Armchair/Shotgun is honored to have published Marvin Shackleford’s “The Kill Sign,” and is pleased as hell to be able to share it with even more folks through Recommended Reading. Whatever Marvin’s up to next, I have a feeling I’ll be a fan. We hope you will be too.

Evan Simko-Bednarski

Managing Editor, Armchair/Shotgun

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The Kill Sign

by Marvin Shackleford

Recommended by Armchair/Shotgun

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MY DOG’S ALL THE TIME humping the neighbor’s dog. It happens. Dogs hump. I see these bird dogs in someone’s yard on Jefferson every time I drive by, and half the time they’re humping. They’re good at it. They seem to enjoy it. But I’m not sure this is the case with my dog and the neighbor’s dog. There are problems involving my dog and her dog. Mine, for example, is a mutt, maybe part husky and three or four parts different shepherds or even some wolf, and hers, the neighbor’s, is a fine and well-bred poodle. Not dyed pink or anything but quite fine all the same.

And, really, beyond this being my dog and all that, there’s the fact I’d kind of like to hump my neighbor. Somehow, having our dogs hump doesn’t seem like the best way of advancing aims for human humping. You can’t start a conversation over humping dogs that leads to sex. At least, I can’t, though I haven’t tried. I just don’t find it to be a pleasant prospect—Hi, I’m John Peters, my dog is humping your dog, I live next door, I would like to hump you. While our dogs hump, if necessary.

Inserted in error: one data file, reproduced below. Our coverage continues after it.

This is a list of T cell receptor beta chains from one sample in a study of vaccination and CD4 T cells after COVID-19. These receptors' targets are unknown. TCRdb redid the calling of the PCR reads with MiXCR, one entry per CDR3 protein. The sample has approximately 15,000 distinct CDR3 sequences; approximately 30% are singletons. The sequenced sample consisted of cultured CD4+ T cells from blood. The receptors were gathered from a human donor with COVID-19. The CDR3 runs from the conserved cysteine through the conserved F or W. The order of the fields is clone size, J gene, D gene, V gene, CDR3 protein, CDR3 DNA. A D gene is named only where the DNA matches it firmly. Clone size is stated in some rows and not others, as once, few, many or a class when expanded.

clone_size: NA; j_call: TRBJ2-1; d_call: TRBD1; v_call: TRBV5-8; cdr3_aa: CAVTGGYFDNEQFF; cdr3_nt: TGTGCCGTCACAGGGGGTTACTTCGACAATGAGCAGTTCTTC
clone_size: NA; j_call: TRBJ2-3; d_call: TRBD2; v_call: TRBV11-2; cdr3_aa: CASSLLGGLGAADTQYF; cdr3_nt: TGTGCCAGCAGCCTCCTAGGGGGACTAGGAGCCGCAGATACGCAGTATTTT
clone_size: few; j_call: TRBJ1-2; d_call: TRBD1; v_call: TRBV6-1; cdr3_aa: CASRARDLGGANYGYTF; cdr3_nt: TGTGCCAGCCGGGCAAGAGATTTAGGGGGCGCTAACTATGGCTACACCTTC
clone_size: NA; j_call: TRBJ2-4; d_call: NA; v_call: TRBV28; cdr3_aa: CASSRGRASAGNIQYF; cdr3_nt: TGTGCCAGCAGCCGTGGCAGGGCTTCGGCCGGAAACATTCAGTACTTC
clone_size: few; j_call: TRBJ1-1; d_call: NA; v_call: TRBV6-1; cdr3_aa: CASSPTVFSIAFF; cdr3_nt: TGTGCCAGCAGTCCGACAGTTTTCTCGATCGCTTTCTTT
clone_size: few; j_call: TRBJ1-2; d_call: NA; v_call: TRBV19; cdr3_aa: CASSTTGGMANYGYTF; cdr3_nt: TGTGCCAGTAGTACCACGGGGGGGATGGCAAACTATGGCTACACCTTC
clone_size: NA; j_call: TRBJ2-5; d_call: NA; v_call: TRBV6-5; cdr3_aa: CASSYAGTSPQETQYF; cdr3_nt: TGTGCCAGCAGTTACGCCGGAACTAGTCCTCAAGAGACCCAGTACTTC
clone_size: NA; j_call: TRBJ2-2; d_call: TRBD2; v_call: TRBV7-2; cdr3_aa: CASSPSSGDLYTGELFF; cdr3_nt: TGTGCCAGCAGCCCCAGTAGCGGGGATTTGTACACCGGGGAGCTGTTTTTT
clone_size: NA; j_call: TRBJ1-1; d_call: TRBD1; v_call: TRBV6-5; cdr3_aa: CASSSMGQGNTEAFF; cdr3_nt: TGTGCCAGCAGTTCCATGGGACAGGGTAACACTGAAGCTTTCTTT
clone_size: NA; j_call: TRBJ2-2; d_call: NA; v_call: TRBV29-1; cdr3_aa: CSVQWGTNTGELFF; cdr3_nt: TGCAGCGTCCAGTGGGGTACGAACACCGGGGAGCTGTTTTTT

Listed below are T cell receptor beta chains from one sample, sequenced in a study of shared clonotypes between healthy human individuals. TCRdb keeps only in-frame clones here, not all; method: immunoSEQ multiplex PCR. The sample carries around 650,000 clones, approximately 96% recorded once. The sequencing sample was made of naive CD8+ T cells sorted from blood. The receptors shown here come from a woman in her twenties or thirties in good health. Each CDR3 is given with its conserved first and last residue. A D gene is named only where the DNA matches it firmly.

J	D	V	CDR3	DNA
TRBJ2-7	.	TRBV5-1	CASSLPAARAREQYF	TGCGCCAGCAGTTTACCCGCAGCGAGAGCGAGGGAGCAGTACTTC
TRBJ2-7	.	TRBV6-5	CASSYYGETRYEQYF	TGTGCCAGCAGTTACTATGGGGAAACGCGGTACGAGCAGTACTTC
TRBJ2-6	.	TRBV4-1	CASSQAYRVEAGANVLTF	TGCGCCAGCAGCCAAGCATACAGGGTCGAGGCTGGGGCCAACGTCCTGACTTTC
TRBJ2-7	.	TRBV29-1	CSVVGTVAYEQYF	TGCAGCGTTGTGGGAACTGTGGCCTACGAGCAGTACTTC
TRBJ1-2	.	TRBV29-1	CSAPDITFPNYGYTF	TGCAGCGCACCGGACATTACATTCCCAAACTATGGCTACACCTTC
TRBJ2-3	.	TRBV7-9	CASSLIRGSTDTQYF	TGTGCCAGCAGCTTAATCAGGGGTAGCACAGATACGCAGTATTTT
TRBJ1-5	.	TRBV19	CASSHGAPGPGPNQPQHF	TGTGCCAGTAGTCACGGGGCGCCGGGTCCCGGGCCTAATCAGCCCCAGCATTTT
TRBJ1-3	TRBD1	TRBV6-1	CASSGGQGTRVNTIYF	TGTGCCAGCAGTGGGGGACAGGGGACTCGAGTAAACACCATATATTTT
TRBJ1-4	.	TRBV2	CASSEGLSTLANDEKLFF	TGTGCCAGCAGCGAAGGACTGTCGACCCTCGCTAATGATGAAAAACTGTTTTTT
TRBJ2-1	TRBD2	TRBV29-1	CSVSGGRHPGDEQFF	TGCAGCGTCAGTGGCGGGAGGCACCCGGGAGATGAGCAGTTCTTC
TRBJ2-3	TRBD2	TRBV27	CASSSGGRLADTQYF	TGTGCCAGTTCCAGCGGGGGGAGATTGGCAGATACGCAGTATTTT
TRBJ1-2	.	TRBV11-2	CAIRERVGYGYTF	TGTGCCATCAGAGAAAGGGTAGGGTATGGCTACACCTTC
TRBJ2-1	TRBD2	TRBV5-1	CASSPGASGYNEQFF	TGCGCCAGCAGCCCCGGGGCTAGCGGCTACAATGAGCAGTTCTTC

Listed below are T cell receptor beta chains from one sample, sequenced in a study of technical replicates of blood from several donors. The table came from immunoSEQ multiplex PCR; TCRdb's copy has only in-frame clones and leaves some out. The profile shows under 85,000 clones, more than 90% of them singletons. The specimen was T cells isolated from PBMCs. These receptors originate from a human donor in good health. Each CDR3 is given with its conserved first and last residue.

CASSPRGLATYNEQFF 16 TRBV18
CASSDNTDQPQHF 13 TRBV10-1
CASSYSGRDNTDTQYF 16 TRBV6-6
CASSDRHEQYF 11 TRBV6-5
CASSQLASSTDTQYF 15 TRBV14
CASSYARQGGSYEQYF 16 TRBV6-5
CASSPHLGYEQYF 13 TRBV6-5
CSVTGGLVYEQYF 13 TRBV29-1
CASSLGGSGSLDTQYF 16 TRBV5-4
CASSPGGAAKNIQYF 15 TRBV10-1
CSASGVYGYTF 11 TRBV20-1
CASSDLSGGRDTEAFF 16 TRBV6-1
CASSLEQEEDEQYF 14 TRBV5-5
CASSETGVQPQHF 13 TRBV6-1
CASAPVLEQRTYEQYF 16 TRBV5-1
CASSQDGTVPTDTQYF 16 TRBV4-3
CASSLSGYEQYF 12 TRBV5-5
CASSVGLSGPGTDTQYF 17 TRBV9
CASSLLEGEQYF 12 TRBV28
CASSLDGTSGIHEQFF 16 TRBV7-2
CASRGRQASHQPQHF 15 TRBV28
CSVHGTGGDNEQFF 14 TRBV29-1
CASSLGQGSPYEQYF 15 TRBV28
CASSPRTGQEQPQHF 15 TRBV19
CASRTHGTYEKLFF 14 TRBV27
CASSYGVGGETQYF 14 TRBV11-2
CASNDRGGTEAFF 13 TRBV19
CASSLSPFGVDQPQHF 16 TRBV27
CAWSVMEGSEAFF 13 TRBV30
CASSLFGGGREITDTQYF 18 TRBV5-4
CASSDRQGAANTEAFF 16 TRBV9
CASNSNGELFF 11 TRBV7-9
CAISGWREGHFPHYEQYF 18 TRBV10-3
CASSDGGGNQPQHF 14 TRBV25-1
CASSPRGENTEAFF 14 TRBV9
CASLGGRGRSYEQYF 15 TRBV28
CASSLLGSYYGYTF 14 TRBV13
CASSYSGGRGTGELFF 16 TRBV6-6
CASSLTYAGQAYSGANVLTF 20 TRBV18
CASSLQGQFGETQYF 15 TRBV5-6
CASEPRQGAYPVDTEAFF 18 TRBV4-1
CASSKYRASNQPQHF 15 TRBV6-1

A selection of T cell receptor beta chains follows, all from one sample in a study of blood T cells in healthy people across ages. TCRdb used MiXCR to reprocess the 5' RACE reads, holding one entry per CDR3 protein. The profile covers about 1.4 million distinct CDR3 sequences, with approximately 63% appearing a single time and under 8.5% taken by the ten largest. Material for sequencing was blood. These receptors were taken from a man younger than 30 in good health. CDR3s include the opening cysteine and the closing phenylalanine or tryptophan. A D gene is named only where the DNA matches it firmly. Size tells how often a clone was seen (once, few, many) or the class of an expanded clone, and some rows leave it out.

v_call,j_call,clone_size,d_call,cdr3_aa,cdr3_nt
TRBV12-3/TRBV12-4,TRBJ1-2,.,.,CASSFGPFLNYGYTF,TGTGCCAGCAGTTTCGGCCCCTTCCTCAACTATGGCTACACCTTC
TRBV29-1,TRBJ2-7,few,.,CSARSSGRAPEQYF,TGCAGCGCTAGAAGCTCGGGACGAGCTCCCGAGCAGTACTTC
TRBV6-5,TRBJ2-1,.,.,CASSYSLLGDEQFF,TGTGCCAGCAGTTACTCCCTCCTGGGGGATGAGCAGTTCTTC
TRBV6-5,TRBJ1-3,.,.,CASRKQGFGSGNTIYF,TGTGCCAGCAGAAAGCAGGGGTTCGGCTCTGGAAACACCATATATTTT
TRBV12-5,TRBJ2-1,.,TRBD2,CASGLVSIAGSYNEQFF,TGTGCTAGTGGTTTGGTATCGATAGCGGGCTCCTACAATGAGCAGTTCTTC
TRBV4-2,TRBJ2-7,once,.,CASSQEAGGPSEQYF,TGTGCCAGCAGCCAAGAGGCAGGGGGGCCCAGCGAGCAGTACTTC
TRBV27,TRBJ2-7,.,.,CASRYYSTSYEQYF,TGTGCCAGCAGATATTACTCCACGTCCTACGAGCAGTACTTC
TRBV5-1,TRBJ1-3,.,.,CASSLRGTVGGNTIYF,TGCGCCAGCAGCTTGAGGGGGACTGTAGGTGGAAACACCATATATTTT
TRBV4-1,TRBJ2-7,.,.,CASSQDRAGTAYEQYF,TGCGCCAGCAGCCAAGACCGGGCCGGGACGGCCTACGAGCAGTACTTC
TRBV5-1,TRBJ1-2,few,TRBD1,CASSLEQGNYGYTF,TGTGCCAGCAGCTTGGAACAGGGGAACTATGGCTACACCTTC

Or maybe I did try talking to a girl about humping while two dogs humped, once. It was high school, at a party, and whoever’s house we were at had two beagles perched on the back porch steps, big wooden deck under floodlights, and I told Betsy Peller that what they were doing was quite natural and I could give it as good a go as the dogs. I was willing to see what happened. I knew about humping, I’d done a little before, and I felt good about our chances. But Betsy wasn’t entirely enthused. Found it off-putting, apparently. I try to remember what happened to her—seems like she got knocked up and moved to the river, out around Owensboro. Somebody said she decided to live off the government, and it galls me raw to think she wouldn’t give me just one drunk night when we were kids. Then I wonder what kind of a person it makes me, bitter or stingy or what, sitting around and remembering all sorts of stuff like that from almost ten years ago.

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(Source: bryko, via berfrois)

(Source: airows, via akindofsunlight)

mason jars everywhere!

If you are generally well equipped to deal with a zombie apocalypse you will be prepared for a hurricane, pandemic, earthquake, or terrorist attack

The Center for Disease Control (via millionsmillions)


I have always imagined that Paradise will be a kind of library.Jorge Luis Borges



I have always imagined that Paradise will be a kind of library.
Jorge Luis Borges